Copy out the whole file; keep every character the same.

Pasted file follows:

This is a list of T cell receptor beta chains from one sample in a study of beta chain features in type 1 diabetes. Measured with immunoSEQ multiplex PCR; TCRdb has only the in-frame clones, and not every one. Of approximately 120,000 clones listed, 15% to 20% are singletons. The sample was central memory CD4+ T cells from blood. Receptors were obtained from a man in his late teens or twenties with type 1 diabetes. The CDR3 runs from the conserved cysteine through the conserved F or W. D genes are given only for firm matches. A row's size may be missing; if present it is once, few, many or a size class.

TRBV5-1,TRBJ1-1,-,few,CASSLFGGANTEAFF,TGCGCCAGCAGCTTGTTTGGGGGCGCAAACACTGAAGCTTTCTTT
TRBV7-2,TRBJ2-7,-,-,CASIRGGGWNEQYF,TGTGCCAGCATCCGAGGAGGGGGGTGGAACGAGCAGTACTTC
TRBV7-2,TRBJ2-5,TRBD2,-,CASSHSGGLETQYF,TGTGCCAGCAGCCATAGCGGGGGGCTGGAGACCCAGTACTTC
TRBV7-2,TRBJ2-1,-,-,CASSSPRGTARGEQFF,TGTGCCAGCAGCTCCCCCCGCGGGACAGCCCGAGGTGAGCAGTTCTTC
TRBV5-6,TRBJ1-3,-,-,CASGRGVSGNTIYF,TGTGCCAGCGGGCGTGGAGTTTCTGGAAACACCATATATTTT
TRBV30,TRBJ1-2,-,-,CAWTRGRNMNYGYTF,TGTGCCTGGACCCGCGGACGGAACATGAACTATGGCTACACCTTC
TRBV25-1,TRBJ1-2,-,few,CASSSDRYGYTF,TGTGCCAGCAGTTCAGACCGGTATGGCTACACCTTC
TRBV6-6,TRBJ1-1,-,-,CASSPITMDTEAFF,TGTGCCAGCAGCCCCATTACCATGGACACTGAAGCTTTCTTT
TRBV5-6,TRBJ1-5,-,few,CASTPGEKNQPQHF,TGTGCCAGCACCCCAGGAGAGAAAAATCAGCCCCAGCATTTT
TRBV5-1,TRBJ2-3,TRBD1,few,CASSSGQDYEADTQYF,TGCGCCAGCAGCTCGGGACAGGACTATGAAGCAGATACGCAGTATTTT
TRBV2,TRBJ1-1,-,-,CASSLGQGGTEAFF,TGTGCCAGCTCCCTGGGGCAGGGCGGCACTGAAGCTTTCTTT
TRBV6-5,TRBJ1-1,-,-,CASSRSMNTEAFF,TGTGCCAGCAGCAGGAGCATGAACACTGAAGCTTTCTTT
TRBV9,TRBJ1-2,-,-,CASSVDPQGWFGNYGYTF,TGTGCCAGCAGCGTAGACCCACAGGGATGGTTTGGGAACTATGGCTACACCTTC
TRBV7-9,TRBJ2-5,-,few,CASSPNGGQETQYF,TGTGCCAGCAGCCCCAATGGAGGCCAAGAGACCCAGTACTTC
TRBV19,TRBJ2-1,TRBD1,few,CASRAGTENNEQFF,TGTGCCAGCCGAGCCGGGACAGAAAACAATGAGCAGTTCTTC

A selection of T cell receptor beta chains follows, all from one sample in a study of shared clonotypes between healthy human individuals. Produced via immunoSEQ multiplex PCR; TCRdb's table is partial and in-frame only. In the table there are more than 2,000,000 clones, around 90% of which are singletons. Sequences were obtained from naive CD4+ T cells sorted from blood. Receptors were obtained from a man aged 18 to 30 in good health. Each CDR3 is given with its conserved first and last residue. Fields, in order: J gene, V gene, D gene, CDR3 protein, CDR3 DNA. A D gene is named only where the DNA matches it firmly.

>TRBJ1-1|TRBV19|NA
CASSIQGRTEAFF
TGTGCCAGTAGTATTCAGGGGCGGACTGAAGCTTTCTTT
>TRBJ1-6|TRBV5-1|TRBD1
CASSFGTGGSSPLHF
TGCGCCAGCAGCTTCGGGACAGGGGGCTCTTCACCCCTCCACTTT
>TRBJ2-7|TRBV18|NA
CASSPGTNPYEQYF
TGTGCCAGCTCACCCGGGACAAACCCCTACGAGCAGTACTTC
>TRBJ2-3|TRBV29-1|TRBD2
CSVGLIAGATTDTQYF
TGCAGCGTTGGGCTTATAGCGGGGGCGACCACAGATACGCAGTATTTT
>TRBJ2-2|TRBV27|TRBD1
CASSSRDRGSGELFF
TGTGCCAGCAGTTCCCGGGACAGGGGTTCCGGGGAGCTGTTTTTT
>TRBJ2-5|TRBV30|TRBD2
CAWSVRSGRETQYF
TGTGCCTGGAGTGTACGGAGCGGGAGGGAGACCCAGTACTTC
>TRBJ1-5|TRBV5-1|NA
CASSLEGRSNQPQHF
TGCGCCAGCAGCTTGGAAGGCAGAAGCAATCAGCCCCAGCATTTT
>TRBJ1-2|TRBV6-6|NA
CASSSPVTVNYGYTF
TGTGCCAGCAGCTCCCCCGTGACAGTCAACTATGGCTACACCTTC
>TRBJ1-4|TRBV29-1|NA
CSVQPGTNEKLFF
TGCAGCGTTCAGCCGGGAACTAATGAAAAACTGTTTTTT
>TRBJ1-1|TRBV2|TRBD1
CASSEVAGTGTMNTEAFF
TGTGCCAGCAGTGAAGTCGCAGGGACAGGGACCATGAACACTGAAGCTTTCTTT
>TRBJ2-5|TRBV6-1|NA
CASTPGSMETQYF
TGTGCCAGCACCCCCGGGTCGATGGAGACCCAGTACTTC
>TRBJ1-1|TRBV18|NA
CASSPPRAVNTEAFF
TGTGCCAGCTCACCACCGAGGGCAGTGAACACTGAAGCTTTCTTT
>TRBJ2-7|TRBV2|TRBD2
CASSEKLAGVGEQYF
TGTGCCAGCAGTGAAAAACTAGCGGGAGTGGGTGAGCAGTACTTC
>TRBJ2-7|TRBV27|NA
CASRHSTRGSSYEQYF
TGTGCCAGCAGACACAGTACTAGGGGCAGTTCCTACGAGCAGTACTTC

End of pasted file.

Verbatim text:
This is a list of T cell receptor beta chains from one sample in a study of beta chain features in type 1 diabetes. Measured with immunoSEQ multiplex PCR; TCRdb has only the in-frame clones, and not every one. Of approximately 120,000 clones listed, 15% to 20% are singletons. The sample was central memory CD4+ T cells from blood. Receptors were obtained from a man in his late teens or twenties with type 1 diabetes. The CDR3 runs from the conserved cysteine through the conserved F or W. D genes are given only for firm matches. A row's size may be missing; if present it is once, few, many or a size class.

TRBV5-1,TRBJ1-1,-,few,CASSLFGGANTEAFF,TGCGCCAGCAGCTTGTTTGGGGGCGCAAACACTGAAGCTTTCTTT
TRBV7-2,TRBJ2-7,-,-,CASIRGGGWNEQYF,TGTGCCAGCATCCGAGGAGGGGGGTGGAACGAGCAGTACTTC
TRBV7-2,TRBJ2-5,TRBD2,-,CASSHSGGLETQYF,TGTGCCAGCAGCCATAGCGGGGGGCTGGAGACCCAGTACTTC
TRBV7-2,TRBJ2-1,-,-,CASSSPRGTARGEQFF,TGTGCCAGCAGCTCCCCCCGCGGGACAGCCCGAGGTGAGCAGTTCTTC
TRBV5-6,TRBJ1-3,-,-,CASGRGVSGNTIYF,TGTGCCAGCGGGCGTGGAGTTTCTGGAAACACCATATATTTT
TRBV30,TRBJ1-2,-,-,CAWTRGRNMNYGYTF,TGTGCCTGGACCCGCGGACGGAACATGAACTATGGCTACACCTTC
TRBV25-1,TRBJ1-2,-,few,CASSSDRYGYTF,TGTGCCAGCAGTTCAGACCGGTATGGCTACACCTTC
TRBV6-6,TRBJ1-1,-,-,CASSPITMDTEAFF,TGTGCCAGCAGCCCCATTACCATGGACACTGAAGCTTTCTTT
TRBV5-6,TRBJ1-5,-,few,CASTPGEKNQPQHF,TGTGCCAGCACCCCAGGAGAGAAAAATCAGCCCCAGCATTTT
TRBV5-1,TRBJ2-3,TRBD1,few,CASSSGQDYEADTQYF,TGCGCCAGCAGCTCGGGACAGGACTATGAAGCAGATACGCAGTATTTT
TRBV2,TRBJ1-1,-,-,CASSLGQGGTEAFF,TGTGCCAGCTCCCTGGGGCAGGGCGGCACTGAAGCTTTCTTT
TRBV6-5,TRBJ1-1,-,-,CASSRSMNTEAFF,TGTGCCAGCAGCAGGAGCATGAACACTGAAGCTTTCTTT
TRBV9,TRBJ1-2,-,-,CASSVDPQGWFGNYGYTF,TGTGCCAGCAGCGTAGACCCACAGGGATGGTTTGGGAACTATGGCTACACCTTC
TRBV7-9,TRBJ2-5,-,few,CASSPNGGQETQYF,TGTGCCAGCAGCCCCAATGGAGGCCAAGAGACCCAGTACTTC
TRBV19,TRBJ2-1,TRBD1,few,CASRAGTENNEQFF,TGTGCCAGCCGAGCCGGGACAGAAAACAATGAGCAGTTCTTC

A selection of T cell receptor beta chains follows, all from one sample in a study of shared clonotypes between healthy human individuals. Produced via immunoSEQ multiplex PCR; TCRdb's table is partial and in-frame only. In the table there are more than 2,000,000 clones, around 90% of which are singletons. Sequences were obtained from naive CD4+ T cells sorted from blood. Receptors were obtained from a man aged 18 to 30 in good health. Each CDR3 is given with its conserved first and last residue. Fields, in order: J gene, V gene, D gene, CDR3 protein, CDR3 DNA. A D gene is named only where the DNA matches it firmly.

>TRBJ1-1|TRBV19|NA
CASSIQGRTEAFF
TGTGCCAGTAGTATTCAGGGGCGGACTGAAGCTTTCTTT
>TRBJ1-6|TRBV5-1|TRBD1
CASSFGTGGSSPLHF
TGCGCCAGCAGCTTCGGGACAGGGGGCTCTTCACCCCTCCACTTT
>TRBJ2-7|TRBV18|NA
CASSPGTNPYEQYF
TGTGCCAGCTCACCCGGGACAAACCCCTACGAGCAGTACTTC
>TRBJ2-3|TRBV29-1|TRBD2
CSVGLIAGATTDTQYF
TGCAGCGTTGGGCTTATAGCGGGGGCGACCACAGATACGCAGTATTTT
>TRBJ2-2|TRBV27|TRBD1
CASSSRDRGSGELFF
TGTGCCAGCAGTTCCCGGGACAGGGGTTCCGGGGAGCTGTTTTTT
>TRBJ2-5|TRBV30|TRBD2
CAWSVRSGRETQYF
TGTGCCTGGAGTGTACGGAGCGGGAGGGAGACCCAGTACTTC
>TRBJ1-5|TRBV5-1|NA
CASSLEGRSNQPQHF
TGCGCCAGCAGCTTGGAAGGCAGAAGCAATCAGCCCCAGCATTTT
>TRBJ1-2|TRBV6-6|NA
CASSSPVTVNYGYTF
TGTGCCAGCAGCTCCCCCGTGACAGTCAACTATGGCTACACCTTC
>TRBJ1-4|TRBV29-1|NA
CSVQPGTNEKLFF
TGCAGCGTTCAGCCGGGAACTAATGAAAAACTGTTTTTT
>TRBJ1-1|TRBV2|TRBD1
CASSEVAGTGTMNTEAFF
TGTGCCAGCAGTGAAGTCGCAGGGACAGGGACCATGAACACTGAAGCTTTCTTT
>TRBJ2-5|TRBV6-1|NA
CASTPGSMETQYF
TGTGCCAGCACCCCCGGGTCGATGGAGACCCAGTACTTC
>TRBJ1-1|TRBV18|NA
CASSPPRAVNTEAFF
TGTGCCAGCTCACCACCGAGGGCAGTGAACACTGAAGCTTTCTTT
>TRBJ2-7|TRBV2|TRBD2
CASSEKLAGVGEQYF
TGTGCCAGCAGTGAAAAACTAGCGGGAGTGGGTGAGCAGTACTTC
>TRBJ2-7|TRBV27|NA
CASRHSTRGSSYEQYF
TGTGCCAGCAGACACAGTACTAGGGGCAGTTCCTACGAGCAGTACTTC